Functional tradeoffs in specialization for fighting versus running
Both locomotion and fighting are critical to survival and reproductive fitness in many vertebrate species. Yet, characters that make an individual good at fighting may, in many cases, limit locomotor performance and vice versa. Here I describe tests of three functional tradeoffs in the limb muscles of two breeds of domestic dogs that have undergone intense artificial selection for running (Greyhound) or fighting performance (Pit Bull). We found that Greyhounds differ from Pit Bulls in having relatively less muscle mass distally in their limbs, weaker muscles in their forelimbs than their hindlimbs, and a much greater capacity for elastic storage in the in-series tendons of the extensor muscles of their anlde joints. These observations are consistent with the hypothesis that specialization for rapid or economical running can limit fighting performance and vice versa. Variation in body form among dog breeds has been suggested to be largely a consequence of selection on the ontogenetic variation present in individual wolf-like dogs (Wayne, 1986a,b). This, plus recent work on the genetics of the caned skeleton, raise the possibility that pit bulls are a breed that has evolved by the retention of juvenile shape (i.e., neoteny) and greyhounds may represent an acceleration of shape ontogeny. Finally, functional tradeoffs that prevent simultaneous evolution of optimal performance in both locomotor and fighting abilities appear to be widespread taxonomically and may have been particularly important in the evolution of hominid anatomy and physiology.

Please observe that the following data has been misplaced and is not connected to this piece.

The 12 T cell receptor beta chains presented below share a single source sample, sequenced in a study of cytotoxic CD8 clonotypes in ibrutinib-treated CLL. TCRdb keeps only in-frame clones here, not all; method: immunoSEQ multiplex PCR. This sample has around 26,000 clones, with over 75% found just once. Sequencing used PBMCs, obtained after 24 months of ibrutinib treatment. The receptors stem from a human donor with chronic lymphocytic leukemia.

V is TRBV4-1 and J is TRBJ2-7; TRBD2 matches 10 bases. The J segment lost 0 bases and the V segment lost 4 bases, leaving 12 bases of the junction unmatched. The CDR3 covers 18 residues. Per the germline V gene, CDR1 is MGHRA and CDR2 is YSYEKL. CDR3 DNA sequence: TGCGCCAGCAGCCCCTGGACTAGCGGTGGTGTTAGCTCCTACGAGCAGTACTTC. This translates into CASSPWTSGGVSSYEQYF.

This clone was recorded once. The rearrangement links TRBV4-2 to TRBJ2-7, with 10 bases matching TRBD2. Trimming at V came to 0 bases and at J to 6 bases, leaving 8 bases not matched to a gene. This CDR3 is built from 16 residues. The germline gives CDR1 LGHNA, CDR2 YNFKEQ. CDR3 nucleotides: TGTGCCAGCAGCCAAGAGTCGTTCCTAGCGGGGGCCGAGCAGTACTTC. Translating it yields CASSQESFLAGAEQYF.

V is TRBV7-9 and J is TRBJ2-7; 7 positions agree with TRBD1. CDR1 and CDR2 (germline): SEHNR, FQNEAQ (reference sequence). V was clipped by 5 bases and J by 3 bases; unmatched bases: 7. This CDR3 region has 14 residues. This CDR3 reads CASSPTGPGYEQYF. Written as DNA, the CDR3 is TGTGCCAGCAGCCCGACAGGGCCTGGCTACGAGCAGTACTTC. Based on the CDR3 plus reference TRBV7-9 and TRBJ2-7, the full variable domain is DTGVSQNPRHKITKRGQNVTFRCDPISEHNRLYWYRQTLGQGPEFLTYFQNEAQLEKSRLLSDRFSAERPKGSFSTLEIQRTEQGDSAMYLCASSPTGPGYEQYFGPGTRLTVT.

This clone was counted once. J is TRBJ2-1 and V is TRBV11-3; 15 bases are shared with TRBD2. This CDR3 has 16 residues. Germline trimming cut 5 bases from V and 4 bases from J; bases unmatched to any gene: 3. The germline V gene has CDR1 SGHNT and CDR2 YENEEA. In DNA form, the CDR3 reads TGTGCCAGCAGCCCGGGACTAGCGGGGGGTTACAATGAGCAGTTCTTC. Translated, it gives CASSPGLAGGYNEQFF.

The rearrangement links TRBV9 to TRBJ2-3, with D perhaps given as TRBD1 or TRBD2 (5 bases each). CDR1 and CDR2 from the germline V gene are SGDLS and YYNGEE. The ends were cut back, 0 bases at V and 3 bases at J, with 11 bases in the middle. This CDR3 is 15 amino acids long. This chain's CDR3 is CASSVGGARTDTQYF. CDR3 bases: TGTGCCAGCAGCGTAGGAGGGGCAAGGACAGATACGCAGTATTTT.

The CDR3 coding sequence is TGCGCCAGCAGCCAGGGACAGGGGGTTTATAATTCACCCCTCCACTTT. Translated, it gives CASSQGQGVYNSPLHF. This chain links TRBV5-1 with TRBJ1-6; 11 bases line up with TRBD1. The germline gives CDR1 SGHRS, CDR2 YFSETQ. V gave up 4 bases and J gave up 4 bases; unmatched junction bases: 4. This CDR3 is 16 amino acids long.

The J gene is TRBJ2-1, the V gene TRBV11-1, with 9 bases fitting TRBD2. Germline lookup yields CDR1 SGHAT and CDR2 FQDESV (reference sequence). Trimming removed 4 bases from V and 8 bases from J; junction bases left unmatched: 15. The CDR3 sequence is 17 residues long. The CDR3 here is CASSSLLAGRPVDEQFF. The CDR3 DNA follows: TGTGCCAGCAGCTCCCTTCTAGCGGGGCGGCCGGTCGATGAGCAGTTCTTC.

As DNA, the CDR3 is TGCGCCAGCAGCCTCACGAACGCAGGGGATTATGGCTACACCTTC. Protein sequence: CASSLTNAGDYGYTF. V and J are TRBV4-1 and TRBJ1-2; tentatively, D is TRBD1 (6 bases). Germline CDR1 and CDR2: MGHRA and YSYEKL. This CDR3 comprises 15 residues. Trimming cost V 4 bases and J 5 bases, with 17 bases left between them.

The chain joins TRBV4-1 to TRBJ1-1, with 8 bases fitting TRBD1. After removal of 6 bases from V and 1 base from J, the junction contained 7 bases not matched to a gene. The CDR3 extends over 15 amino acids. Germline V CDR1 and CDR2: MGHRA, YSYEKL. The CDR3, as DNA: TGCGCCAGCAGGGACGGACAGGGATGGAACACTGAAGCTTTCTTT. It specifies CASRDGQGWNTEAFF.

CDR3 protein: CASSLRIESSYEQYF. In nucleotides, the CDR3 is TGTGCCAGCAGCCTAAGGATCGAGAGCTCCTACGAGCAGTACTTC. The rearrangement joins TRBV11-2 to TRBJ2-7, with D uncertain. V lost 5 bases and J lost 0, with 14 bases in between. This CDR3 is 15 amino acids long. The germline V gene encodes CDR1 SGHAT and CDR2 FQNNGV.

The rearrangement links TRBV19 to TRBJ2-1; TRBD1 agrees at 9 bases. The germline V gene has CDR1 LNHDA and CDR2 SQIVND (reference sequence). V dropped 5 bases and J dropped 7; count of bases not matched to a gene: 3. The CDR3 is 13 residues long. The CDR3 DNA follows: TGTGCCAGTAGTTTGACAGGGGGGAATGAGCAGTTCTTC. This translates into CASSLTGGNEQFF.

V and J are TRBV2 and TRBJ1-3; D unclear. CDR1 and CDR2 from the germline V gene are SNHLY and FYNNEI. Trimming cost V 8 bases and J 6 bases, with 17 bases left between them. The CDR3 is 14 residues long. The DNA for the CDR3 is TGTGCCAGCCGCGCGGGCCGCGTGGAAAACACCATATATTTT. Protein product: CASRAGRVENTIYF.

Carrier, D. R. (2002). Functional tradeoffs in specialization for fighting versus running, in Topics in Functional and Ecological Vertebrate Morphology, P. Aerts, K. DAout, A. Herrel, and R. Van Damme (eds.), Shaker Publishing, 237-55.